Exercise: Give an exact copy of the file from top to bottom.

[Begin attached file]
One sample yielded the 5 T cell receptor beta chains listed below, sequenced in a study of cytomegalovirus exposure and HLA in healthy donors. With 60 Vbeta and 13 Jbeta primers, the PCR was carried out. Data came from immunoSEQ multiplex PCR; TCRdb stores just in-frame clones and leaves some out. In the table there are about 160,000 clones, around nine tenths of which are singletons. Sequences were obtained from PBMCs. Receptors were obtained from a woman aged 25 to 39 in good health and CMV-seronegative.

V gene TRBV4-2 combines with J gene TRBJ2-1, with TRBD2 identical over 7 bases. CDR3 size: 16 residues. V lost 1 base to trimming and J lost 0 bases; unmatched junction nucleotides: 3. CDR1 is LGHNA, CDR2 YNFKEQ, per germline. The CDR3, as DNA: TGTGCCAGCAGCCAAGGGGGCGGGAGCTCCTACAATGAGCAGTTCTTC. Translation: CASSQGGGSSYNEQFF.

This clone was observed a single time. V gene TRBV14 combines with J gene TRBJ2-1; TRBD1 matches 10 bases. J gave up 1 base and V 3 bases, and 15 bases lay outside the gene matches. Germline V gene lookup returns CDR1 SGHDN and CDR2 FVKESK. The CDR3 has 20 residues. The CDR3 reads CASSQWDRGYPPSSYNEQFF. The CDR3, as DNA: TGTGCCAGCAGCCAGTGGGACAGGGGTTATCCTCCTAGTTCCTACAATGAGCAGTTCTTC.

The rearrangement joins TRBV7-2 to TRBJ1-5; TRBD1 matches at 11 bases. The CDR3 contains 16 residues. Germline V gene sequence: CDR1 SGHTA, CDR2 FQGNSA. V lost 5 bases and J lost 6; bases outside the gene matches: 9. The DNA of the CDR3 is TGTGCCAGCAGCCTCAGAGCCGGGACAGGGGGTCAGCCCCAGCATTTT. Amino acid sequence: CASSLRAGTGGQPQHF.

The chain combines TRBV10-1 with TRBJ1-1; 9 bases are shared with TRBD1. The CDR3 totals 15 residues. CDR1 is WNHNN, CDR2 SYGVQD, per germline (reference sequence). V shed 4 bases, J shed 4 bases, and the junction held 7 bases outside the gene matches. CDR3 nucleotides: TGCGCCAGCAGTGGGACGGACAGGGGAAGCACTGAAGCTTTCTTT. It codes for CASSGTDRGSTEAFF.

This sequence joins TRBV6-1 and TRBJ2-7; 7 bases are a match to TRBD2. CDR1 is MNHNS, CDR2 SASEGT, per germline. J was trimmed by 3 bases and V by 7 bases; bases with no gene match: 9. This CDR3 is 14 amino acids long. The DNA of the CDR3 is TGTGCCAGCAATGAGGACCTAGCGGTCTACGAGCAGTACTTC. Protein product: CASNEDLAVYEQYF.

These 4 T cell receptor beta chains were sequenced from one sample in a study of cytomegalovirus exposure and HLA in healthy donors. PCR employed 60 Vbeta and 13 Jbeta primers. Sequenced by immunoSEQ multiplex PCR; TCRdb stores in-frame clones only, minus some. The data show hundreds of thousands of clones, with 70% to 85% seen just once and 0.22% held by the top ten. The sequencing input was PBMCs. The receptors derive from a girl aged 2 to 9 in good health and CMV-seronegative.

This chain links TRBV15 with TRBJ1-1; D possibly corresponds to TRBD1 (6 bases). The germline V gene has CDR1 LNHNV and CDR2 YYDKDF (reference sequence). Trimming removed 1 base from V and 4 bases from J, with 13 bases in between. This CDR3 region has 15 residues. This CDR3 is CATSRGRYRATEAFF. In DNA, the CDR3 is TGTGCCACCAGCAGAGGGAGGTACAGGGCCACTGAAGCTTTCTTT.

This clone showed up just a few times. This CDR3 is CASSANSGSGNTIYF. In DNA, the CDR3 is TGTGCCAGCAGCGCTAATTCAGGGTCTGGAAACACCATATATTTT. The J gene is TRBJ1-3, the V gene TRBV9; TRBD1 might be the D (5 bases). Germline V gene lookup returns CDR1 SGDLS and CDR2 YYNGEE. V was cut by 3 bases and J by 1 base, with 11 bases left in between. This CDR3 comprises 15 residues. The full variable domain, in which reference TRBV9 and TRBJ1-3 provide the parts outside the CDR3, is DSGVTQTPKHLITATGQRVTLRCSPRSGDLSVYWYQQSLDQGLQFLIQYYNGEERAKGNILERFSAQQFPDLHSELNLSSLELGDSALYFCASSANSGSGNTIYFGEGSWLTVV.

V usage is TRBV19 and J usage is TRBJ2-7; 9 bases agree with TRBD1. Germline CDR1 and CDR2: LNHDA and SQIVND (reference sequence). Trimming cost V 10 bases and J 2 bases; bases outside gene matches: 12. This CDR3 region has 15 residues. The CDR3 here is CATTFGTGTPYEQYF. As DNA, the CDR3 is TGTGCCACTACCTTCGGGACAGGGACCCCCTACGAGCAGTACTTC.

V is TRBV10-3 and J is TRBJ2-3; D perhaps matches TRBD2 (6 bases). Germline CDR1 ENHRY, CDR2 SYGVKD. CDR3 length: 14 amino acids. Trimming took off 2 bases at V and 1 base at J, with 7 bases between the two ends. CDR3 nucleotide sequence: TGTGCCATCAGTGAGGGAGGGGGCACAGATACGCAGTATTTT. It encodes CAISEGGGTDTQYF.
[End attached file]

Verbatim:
One sample yielded the 5 T cell receptor beta chains listed below, sequenced in a study of cytomegalovirus exposure and HLA in healthy donors. With 60 Vbeta and 13 Jbeta primers, the PCR was carried out. Data came from immunoSEQ multiplex PCR; TCRdb stores just in-frame clones and leaves some out. In the table there are about 160,000 clones, around nine tenths of which are singletons. Sequences were obtained from PBMCs. Receptors were obtained from a woman aged 25 to 39 in good health and CMV-seronegative.

V gene TRBV4-2 combines with J gene TRBJ2-1, with TRBD2 identical over 7 bases. CDR3 size: 16 residues. V lost 1 base to trimming and J lost 0 bases; unmatched junction nucleotides: 3. CDR1 is LGHNA, CDR2 YNFKEQ, per germline. The CDR3, as DNA: TGTGCCAGCAGCCAAGGGGGCGGGAGCTCCTACAATGAGCAGTTCTTC. Translation: CASSQGGGSSYNEQFF.

This clone was observed a single time. V gene TRBV14 combines with J gene TRBJ2-1; TRBD1 matches 10 bases. J gave up 1 base and V 3 bases, and 15 bases lay outside the gene matches. Germline V gene lookup returns CDR1 SGHDN and CDR2 FVKESK. The CDR3 has 20 residues. The CDR3 reads CASSQWDRGYPPSSYNEQFF. The CDR3, as DNA: TGTGCCAGCAGCCAGTGGGACAGGGGTTATCCTCCTAGTTCCTACAATGAGCAGTTCTTC.

The rearrangement joins TRBV7-2 to TRBJ1-5; TRBD1 matches at 11 bases. The CDR3 contains 16 residues. Germline V gene sequence: CDR1 SGHTA, CDR2 FQGNSA. V lost 5 bases and J lost 6; bases outside the gene matches: 9. The DNA of the CDR3 is TGTGCCAGCAGCCTCAGAGCCGGGACAGGGGGTCAGCCCCAGCATTTT. Amino acid sequence: CASSLRAGTGGQPQHF.

The chain combines TRBV10-1 with TRBJ1-1; 9 bases are shared with TRBD1. The CDR3 totals 15 residues. CDR1 is WNHNN, CDR2 SYGVQD, per germline (reference sequence). V shed 4 bases, J shed 4 bases, and the junction held 7 bases outside the gene matches. CDR3 nucleotides: TGCGCCAGCAGTGGGACGGACAGGGGAAGCACTGAAGCTTTCTTT. It codes for CASSGTDRGSTEAFF.

This sequence joins TRBV6-1 and TRBJ2-7; 7 bases are a match to TRBD2. CDR1 is MNHNS, CDR2 SASEGT, per germline. J was trimmed by 3 bases and V by 7 bases; bases with no gene match: 9. This CDR3 is 14 amino acids long. The DNA of the CDR3 is TGTGCCAGCAATGAGGACCTAGCGGTCTACGAGCAGTACTTC. Protein product: CASNEDLAVYEQYF.

These 4 T cell receptor beta chains were sequenced from one sample in a study of cytomegalovirus exposure and HLA in healthy donors. PCR employed 60 Vbeta and 13 Jbeta primers. Sequenced by immunoSEQ multiplex PCR; TCRdb stores in-frame clones only, minus some. The data show hundreds of thousands of clones, with 70% to 85% seen just once and 0.22% held by the top ten. The sequencing input was PBMCs. The receptors derive from a girl aged 2 to 9 in good health and CMV-seronegative.

This chain links TRBV15 with TRBJ1-1; D possibly corresponds to TRBD1 (6 bases). The germline V gene has CDR1 LNHNV and CDR2 YYDKDF (reference sequence). Trimming removed 1 base from V and 4 bases from J, with 13 bases in between. This CDR3 region has 15 residues. This CDR3 is CATSRGRYRATEAFF. In DNA, the CDR3 is TGTGCCACCAGCAGAGGGAGGTACAGGGCCACTGAAGCTTTCTTT.

This clone showed up just a few times. This CDR3 is CASSANSGSGNTIYF. In DNA, the CDR3 is TGTGCCAGCAGCGCTAATTCAGGGTCTGGAAACACCATATATTTT. The J gene is TRBJ1-3, the V gene TRBV9; TRBD1 might be the D (5 bases). Germline V gene lookup returns CDR1 SGDLS and CDR2 YYNGEE. V was cut by 3 bases and J by 1 base, with 11 bases left in between. This CDR3 comprises 15 residues. The full variable domain, in which reference TRBV9 and TRBJ1-3 provide the parts outside the CDR3, is DSGVTQTPKHLITATGQRVTLRCSPRSGDLSVYWYQQSLDQGLQFLIQYYNGEERAKGNILERFSAQQFPDLHSELNLSSLELGDSALYFCASSANSGSGNTIYFGEGSWLTVV.

V usage is TRBV19 and J usage is TRBJ2-7; 9 bases agree with TRBD1. Germline CDR1 and CDR2: LNHDA and SQIVND (reference sequence). Trimming cost V 10 bases and J 2 bases; bases outside gene matches: 12. This CDR3 region has 15 residues. The CDR3 here is CATTFGTGTPYEQYF. As DNA, the CDR3 is TGTGCCACTACCTTCGGGACAGGGACCCCCTACGAGCAGTACTTC.

V is TRBV10-3 and J is TRBJ2-3; D perhaps matches TRBD2 (6 bases). Germline CDR1 ENHRY, CDR2 SYGVKD. CDR3 length: 14 amino acids. Trimming took off 2 bases at V and 1 base at J, with 7 bases between the two ends. CDR3 nucleotide sequence: TGTGCCATCAGTGAGGGAGGGGGCACAGATACGCAGTATTTT. It encodes CAISEGGGTDTQYF.